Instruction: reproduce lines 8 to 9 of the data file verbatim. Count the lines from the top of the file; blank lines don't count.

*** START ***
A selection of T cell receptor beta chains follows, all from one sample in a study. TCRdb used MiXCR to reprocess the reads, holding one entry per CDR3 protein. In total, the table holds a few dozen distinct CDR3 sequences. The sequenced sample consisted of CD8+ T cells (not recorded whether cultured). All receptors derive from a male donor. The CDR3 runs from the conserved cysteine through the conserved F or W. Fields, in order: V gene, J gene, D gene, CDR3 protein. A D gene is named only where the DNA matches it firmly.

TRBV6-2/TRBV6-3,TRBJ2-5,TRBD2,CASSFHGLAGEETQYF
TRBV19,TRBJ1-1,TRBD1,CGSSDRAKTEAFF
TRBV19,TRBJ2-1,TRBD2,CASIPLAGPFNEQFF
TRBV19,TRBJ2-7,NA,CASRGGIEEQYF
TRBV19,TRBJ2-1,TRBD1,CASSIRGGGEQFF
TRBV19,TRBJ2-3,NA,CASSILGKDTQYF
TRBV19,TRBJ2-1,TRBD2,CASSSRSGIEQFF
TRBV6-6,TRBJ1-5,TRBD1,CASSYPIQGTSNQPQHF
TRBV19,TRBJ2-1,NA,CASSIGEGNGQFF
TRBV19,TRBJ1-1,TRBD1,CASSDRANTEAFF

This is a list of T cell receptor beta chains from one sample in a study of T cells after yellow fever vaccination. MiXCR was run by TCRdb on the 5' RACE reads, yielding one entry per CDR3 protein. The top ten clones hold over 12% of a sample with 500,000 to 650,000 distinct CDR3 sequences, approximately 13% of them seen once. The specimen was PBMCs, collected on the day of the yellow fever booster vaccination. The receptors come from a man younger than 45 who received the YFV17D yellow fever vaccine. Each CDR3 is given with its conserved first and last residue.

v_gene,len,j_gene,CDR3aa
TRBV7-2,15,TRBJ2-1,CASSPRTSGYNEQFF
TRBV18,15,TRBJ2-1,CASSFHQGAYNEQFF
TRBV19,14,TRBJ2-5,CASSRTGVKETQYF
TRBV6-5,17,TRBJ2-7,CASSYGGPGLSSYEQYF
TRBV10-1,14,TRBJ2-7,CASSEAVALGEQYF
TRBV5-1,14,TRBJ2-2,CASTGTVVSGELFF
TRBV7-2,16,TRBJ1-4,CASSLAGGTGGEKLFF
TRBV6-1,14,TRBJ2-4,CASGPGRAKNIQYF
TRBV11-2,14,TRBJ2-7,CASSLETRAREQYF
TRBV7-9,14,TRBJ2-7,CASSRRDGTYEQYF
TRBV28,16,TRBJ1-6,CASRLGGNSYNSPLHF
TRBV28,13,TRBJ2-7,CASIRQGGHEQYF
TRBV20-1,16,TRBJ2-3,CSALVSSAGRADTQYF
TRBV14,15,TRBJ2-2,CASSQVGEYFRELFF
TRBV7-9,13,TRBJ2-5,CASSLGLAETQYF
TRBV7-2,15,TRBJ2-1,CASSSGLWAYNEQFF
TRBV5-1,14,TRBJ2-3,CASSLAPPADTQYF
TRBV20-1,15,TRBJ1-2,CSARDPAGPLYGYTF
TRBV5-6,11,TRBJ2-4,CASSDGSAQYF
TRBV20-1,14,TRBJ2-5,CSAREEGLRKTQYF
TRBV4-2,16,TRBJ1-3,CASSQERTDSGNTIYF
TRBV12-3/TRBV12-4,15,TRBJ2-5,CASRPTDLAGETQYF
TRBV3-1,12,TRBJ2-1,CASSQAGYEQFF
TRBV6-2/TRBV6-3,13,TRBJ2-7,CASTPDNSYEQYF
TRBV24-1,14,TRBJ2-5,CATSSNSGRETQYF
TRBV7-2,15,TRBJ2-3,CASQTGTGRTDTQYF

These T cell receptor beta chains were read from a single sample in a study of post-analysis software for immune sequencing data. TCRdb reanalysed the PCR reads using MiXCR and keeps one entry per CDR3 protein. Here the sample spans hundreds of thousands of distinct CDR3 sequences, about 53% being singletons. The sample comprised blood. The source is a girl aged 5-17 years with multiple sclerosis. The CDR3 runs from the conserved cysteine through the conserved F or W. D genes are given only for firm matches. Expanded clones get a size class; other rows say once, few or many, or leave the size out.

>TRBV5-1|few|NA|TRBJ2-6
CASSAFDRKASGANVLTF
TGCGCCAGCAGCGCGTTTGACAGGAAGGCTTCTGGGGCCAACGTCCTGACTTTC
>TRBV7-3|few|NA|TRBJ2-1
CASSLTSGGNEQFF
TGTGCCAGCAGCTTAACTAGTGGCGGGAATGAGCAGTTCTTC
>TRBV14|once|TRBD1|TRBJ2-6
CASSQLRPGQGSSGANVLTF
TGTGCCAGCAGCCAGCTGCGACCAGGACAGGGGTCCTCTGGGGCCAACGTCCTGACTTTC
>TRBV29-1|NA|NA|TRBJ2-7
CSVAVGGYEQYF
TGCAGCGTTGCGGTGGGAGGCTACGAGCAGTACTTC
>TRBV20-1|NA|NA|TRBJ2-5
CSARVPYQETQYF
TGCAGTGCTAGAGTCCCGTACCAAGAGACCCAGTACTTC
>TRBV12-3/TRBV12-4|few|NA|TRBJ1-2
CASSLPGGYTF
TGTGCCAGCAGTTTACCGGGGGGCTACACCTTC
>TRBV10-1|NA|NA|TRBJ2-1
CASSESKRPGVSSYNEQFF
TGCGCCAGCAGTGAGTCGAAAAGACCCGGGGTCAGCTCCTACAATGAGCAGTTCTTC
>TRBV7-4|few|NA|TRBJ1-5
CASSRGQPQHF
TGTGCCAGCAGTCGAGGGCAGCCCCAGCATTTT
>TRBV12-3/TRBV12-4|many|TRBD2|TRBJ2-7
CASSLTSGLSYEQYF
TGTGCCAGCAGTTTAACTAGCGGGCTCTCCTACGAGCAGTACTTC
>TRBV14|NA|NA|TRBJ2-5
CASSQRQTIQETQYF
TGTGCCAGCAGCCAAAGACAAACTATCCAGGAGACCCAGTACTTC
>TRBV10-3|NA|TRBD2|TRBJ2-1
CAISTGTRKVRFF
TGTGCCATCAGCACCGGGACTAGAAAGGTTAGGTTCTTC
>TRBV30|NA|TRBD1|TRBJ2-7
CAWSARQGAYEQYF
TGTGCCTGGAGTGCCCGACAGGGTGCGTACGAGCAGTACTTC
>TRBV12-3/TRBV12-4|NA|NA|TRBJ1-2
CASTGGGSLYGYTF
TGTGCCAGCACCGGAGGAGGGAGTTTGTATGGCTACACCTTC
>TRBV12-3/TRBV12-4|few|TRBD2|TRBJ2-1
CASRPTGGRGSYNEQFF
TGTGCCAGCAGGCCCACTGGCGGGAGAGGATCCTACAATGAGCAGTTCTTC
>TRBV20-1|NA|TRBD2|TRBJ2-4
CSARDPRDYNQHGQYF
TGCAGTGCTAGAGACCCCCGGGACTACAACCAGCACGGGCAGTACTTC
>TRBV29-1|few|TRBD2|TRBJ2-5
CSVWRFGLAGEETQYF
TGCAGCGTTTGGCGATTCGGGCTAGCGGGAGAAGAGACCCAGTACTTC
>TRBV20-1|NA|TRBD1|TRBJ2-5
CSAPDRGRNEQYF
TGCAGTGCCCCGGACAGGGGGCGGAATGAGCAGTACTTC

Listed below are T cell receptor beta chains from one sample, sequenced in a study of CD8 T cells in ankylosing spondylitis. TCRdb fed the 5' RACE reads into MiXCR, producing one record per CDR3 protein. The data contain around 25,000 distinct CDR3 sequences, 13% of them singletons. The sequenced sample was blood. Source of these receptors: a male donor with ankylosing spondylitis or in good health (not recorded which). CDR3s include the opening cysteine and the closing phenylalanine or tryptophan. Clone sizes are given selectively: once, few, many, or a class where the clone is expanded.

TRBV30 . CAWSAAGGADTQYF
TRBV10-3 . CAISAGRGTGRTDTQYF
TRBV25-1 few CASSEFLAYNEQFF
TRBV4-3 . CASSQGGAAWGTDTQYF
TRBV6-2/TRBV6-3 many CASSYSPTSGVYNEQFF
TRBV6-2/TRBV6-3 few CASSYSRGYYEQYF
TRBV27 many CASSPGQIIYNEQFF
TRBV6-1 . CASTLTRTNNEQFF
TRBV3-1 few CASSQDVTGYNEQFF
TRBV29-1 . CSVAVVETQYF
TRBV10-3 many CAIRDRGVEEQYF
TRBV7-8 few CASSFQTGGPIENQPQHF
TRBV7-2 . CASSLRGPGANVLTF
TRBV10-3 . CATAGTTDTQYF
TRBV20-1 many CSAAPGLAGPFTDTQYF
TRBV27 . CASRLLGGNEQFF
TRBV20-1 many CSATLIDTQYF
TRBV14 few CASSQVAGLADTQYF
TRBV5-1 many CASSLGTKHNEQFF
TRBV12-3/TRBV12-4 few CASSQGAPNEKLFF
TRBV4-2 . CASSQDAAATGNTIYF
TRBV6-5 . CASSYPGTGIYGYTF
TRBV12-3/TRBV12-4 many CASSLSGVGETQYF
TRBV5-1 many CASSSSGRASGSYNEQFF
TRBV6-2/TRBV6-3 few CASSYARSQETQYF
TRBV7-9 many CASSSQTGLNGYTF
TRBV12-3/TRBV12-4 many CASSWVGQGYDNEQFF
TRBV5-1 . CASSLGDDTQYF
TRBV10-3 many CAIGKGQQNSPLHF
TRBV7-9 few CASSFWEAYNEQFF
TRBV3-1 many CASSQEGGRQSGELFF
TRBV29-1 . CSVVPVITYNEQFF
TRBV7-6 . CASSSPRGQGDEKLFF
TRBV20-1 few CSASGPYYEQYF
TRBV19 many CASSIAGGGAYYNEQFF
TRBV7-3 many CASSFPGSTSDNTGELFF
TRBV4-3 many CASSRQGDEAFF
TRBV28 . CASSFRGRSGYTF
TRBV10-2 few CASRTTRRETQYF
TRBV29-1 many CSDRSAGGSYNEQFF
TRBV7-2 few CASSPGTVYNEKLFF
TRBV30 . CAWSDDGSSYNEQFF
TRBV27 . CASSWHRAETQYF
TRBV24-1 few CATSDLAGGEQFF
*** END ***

TRBV19,TRBJ2-1,TRBD2,CASSSRSGIEQFF
TRBV6-6,TRBJ1-5,TRBD1,CASSYPIQGTSNQPQHF